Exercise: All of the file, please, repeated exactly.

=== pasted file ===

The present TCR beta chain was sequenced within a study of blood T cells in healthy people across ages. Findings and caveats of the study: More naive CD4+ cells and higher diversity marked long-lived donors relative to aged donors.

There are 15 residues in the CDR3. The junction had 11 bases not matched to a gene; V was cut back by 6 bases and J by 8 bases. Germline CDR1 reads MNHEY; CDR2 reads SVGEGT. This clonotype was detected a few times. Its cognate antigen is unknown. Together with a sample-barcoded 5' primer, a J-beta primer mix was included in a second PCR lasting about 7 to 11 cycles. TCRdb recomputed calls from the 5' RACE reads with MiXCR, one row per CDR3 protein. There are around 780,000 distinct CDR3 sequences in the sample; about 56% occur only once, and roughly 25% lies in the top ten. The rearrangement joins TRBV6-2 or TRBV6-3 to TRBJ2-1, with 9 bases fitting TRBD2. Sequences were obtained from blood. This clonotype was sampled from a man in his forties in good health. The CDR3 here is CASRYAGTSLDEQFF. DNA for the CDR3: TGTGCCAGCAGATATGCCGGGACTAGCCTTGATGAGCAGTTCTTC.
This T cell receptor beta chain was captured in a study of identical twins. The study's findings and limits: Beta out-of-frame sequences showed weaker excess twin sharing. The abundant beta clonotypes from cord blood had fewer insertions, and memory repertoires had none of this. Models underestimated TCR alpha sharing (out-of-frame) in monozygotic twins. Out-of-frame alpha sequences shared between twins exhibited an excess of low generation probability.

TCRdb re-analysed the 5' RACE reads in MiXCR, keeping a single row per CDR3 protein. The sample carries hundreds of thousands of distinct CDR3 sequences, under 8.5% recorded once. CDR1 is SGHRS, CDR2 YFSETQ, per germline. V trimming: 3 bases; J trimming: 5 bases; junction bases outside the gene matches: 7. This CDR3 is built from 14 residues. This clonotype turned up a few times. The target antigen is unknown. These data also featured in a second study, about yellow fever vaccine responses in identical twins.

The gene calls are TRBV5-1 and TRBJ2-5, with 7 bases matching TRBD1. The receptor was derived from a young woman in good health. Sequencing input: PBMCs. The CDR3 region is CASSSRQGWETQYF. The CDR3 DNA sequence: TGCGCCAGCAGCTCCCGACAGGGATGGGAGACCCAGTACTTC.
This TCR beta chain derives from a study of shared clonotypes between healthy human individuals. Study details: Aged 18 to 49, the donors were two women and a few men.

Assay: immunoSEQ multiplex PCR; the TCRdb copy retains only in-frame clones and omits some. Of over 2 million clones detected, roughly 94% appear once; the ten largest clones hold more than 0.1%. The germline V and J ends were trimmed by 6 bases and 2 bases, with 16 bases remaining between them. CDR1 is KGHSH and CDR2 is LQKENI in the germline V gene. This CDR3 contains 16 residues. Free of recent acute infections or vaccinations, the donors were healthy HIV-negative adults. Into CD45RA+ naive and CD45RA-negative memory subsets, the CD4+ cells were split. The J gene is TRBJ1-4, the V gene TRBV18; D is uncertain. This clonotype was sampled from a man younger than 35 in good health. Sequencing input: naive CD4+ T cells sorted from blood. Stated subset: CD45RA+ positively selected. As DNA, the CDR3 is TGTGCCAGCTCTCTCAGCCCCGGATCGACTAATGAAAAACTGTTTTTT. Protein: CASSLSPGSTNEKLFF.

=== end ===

The present TCR beta chain was sequenced within a study of blood T cells in healthy people across ages. Findings and caveats of the study: More naive CD4+ cells and higher diversity marked long-lived donors relative to aged donors.

There are 15 residues in the CDR3. The junction had 11 bases not matched to a gene; V was cut back by 6 bases and J by 8 bases. Germline CDR1 reads MNHEY; CDR2 reads SVGEGT. This clonotype was detected a few times. Its cognate antigen is unknown. Together with a sample-barcoded 5' primer, a J-beta primer mix was included in a second PCR lasting about 7 to 11 cycles. TCRdb recomputed calls from the 5' RACE reads with MiXCR, one row per CDR3 protein. There are around 780,000 distinct CDR3 sequences in the sample; about 56% occur only once, and roughly 25% lies in the top ten. The rearrangement joins TRBV6-2 or TRBV6-3 to TRBJ2-1, with 9 bases fitting TRBD2. Sequences were obtained from blood. This clonotype was sampled from a man in his forties in good health. The CDR3 here is CASRYAGTSLDEQFF. DNA for the CDR3: TGTGCCAGCAGATATGCCGGGACTAGCCTTGATGAGCAGTTCTTC.
This T cell receptor beta chain was captured in a study of identical twins. The study's findings and limits: Beta out-of-frame sequences showed weaker excess twin sharing. The abundant beta clonotypes from cord blood had fewer insertions, and memory repertoires had none of this. Models underestimated TCR alpha sharing (out-of-frame) in monozygotic twins. Out-of-frame alpha sequences shared between twins exhibited an excess of low generation probability.

TCRdb re-analysed the 5' RACE reads in MiXCR, keeping a single row per CDR3 protein. The sample carries hundreds of thousands of distinct CDR3 sequences, under 8.5% recorded once. CDR1 is SGHRS, CDR2 YFSETQ, per germline. V trimming: 3 bases; J trimming: 5 bases; junction bases outside the gene matches: 7. This CDR3 is built from 14 residues. This clonotype turned up a few times. The target antigen is unknown. These data also featured in a second study, about yellow fever vaccine responses in identical twins.

The gene calls are TRBV5-1 and TRBJ2-5, with 7 bases matching TRBD1. The receptor was derived from a young woman in good health. Sequencing input: PBMCs. The CDR3 region is CASSSRQGWETQYF. The CDR3 DNA sequence: TGCGCCAGCAGCTCCCGACAGGGATGGGAGACCCAGTACTTC.
This TCR beta chain derives from a study of shared clonotypes between healthy human individuals. Study details: Aged 18 to 49, the donors were two women and a few men.

Assay: immunoSEQ multiplex PCR; the TCRdb copy retains only in-frame clones and omits some. Of over 2 million clones detected, roughly 94% appear once; the ten largest clones hold more than 0.1%. The germline V and J ends were trimmed by 6 bases and 2 bases, with 16 bases remaining between them. CDR1 is KGHSH and CDR2 is LQKENI in the germline V gene. This CDR3 contains 16 residues. Free of recent acute infections or vaccinations, the donors were healthy HIV-negative adults. Into CD45RA+ naive and CD45RA-negative memory subsets, the CD4+ cells were split. The J gene is TRBJ1-4, the V gene TRBV18; D is uncertain. This clonotype was sampled from a man younger than 35 in good health. Sequencing input: naive CD4+ T cells sorted from blood. Stated subset: CD45RA+ positively selected. As DNA, the CDR3 is TGTGCCAGCTCTCTCAGCCCCGGATCGACTAATGAAAAACTGTTTTTT. Protein: CASSLSPGSTNEKLFF.